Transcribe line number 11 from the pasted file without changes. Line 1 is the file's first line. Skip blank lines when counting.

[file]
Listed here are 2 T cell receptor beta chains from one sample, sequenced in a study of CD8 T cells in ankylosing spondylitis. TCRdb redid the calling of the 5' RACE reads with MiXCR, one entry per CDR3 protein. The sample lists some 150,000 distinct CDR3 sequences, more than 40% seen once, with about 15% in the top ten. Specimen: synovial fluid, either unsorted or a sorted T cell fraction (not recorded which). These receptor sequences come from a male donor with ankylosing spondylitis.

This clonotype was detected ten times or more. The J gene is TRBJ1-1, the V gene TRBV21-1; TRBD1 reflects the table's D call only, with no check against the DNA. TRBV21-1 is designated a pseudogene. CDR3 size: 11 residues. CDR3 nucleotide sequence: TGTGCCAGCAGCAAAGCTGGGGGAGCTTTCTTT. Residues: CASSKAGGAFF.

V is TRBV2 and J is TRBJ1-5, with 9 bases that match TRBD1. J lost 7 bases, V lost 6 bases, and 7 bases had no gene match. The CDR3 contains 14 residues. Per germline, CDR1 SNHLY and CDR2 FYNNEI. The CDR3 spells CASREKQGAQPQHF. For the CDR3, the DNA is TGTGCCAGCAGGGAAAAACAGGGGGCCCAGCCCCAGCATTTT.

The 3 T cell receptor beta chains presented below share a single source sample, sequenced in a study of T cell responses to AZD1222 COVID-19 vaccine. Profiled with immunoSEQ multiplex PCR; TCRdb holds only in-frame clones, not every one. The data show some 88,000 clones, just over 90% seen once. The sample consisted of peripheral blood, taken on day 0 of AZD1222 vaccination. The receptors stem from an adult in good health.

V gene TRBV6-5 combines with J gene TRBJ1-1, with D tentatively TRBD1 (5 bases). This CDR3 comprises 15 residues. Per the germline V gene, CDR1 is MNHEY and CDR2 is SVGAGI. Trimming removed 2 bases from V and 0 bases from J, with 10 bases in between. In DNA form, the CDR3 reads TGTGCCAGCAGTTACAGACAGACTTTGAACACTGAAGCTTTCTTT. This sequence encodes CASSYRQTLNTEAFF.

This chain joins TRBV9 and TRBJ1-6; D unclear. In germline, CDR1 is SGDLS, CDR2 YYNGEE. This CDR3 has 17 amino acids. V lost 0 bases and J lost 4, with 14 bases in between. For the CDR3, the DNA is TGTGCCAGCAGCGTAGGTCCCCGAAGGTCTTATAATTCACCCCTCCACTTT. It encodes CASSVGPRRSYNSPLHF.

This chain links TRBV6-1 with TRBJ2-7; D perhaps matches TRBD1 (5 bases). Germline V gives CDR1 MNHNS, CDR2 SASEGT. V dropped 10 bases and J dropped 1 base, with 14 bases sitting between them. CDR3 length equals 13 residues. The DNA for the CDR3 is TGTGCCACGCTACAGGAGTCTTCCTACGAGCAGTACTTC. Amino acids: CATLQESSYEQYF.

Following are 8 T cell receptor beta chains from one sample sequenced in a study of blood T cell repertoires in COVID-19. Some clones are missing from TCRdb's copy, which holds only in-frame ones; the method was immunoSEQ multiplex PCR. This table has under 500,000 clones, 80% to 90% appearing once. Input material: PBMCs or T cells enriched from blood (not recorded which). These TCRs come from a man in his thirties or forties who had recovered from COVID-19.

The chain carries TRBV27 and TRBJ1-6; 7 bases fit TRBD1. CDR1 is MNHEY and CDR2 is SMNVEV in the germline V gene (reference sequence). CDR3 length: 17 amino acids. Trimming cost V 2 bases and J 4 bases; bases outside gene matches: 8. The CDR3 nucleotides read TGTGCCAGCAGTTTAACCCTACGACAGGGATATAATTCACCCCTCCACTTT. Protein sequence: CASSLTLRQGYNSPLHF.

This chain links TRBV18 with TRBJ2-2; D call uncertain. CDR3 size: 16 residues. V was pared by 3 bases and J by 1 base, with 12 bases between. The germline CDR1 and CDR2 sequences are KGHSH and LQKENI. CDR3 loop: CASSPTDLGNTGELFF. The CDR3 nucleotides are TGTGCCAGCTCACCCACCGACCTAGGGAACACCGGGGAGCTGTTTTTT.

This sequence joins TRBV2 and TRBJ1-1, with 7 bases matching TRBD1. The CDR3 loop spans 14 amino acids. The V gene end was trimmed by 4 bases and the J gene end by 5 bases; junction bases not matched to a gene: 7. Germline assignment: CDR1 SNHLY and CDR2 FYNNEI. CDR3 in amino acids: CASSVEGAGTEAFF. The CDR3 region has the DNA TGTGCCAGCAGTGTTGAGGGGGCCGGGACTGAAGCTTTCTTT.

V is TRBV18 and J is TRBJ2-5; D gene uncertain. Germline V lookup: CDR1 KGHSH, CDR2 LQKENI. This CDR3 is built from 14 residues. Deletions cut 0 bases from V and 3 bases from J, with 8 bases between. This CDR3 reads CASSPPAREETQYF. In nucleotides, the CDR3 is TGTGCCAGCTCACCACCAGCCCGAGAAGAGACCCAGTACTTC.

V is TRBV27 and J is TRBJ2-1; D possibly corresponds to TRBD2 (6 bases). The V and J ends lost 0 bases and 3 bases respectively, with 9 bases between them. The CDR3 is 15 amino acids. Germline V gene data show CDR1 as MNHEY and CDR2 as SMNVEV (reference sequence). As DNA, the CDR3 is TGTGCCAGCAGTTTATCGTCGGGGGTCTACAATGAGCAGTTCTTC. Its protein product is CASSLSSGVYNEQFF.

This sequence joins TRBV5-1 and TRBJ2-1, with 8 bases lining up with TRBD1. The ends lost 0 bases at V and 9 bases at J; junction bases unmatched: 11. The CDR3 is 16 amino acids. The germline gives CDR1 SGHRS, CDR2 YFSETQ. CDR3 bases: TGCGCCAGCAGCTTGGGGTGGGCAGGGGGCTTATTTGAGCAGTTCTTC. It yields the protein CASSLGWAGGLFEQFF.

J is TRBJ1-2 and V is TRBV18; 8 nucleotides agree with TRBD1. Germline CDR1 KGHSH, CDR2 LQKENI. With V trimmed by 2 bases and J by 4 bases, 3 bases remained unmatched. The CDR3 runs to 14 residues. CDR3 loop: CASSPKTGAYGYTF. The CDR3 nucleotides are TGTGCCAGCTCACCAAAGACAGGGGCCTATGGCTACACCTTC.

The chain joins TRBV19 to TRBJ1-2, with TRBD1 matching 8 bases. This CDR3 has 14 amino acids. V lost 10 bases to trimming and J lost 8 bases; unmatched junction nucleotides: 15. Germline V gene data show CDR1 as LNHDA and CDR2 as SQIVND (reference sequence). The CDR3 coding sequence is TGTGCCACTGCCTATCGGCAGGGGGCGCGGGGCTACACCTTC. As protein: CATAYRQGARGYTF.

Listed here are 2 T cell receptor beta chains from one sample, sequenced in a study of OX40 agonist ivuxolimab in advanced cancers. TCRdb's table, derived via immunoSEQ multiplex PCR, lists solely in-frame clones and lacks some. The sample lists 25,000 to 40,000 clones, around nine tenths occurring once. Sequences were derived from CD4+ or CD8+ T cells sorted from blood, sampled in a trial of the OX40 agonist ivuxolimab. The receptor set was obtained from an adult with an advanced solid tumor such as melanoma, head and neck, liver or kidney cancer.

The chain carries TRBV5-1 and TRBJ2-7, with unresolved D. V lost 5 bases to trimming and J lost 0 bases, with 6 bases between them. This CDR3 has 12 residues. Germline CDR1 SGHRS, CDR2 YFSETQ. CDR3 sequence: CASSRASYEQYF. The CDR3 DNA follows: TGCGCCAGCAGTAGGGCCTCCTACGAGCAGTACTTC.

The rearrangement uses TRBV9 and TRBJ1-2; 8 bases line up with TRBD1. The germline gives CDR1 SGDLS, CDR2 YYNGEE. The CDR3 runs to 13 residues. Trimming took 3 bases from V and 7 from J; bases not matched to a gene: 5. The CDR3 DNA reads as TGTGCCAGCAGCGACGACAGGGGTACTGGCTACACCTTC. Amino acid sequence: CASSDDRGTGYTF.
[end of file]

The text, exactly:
This sequence joins TRBV2 and TRBJ1-1, with 7 bases matching TRBD1. The CDR3 loop spans 14 amino acids. The V gene end was trimmed by 4 bases and the J gene end by 5 bases; junction bases not matched to a gene: 7. Germline assignment: CDR1 SNHLY and CDR2 FYNNEI. CDR3 in amino acids: CASSVEGAGTEAFF. The CDR3 region has the DNA TGTGCCAGCAGTGTTGAGGGGGCCGGGACTGAAGCTTTCTTT.